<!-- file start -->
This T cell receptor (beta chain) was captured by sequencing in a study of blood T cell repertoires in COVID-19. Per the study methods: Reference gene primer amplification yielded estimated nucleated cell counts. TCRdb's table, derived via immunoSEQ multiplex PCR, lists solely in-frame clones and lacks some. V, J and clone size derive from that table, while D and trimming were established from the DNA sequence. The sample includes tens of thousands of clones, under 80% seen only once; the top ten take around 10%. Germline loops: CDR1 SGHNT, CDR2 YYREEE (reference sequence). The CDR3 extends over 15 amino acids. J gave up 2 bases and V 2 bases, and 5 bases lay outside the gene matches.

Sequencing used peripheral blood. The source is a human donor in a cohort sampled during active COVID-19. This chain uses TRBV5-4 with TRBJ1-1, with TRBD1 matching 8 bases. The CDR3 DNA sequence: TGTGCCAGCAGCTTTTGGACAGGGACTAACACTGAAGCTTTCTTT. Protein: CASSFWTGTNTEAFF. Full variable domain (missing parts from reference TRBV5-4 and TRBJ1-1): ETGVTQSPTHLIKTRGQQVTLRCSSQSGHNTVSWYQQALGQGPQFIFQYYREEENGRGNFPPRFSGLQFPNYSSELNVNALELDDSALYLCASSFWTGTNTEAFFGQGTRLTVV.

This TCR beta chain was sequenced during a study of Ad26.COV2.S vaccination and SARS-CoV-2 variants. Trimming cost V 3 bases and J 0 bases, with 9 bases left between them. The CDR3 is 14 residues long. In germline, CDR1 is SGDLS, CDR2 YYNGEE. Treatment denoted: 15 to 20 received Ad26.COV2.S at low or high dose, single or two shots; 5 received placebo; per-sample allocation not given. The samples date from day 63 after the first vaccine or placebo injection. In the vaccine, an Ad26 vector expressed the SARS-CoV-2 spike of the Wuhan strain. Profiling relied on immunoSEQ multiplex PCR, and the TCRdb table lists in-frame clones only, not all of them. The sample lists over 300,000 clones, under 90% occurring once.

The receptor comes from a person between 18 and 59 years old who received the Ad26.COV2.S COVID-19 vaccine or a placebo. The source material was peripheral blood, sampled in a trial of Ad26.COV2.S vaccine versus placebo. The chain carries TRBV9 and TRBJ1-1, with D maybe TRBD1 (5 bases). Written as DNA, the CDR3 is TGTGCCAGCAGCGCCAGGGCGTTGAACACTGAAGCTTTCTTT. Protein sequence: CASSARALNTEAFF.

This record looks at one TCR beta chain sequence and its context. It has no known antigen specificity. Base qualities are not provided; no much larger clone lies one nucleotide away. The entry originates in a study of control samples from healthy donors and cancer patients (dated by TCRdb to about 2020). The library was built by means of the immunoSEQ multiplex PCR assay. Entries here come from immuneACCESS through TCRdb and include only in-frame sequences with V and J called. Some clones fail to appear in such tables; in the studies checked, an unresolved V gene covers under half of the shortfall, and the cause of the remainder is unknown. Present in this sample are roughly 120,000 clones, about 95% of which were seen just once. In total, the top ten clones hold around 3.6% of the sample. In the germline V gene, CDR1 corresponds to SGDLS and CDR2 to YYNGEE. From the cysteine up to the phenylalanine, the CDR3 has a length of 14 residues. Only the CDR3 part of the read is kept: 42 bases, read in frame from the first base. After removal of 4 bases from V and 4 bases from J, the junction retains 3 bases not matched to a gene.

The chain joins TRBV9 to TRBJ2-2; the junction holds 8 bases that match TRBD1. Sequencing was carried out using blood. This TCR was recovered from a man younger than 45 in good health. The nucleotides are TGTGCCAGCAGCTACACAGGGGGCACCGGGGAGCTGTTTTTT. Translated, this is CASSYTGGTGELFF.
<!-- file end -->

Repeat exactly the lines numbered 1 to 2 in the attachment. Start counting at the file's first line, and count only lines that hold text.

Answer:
This T cell receptor (beta chain) was captured by sequencing in a study of blood T cell repertoires in COVID-19. Per the study methods: Reference gene primer amplification yielded estimated nucleated cell counts. TCRdb's table, derived via immunoSEQ multiplex PCR, lists solely in-frame clones and lacks some. V, J and clone size derive from that table, while D and trimming were established from the DNA sequence. The sample includes tens of thousands of clones, under 80% seen only once; the top ten take around 10%. Germline loops: CDR1 SGHNT, CDR2 YYREEE (reference sequence). The CDR3 extends over 15 amino acids. J gave up 2 bases and V 2 bases, and 5 bases lay outside the gene matches.

Sequencing used peripheral blood. The source is a human donor in a cohort sampled during active COVID-19. This chain uses TRBV5-4 with TRBJ1-1, with TRBD1 matching 8 bases. The CDR3 DNA sequence: TGTGCCAGCAGCTTTTGGACAGGGACTAACACTGAAGCTTTCTTT. Protein: CASSFWTGTNTEAFF. Full variable domain (missing parts from reference TRBV5-4 and TRBJ1-1): ETGVTQSPTHLIKTRGQQVTLRCSSQSGHNTVSWYQQALGQGPQFIFQYYREEENGRGNFPPRFSGLQFPNYSSELNVNALELDDSALYLCASSFWTGTNTEAFFGQGTRLTVV.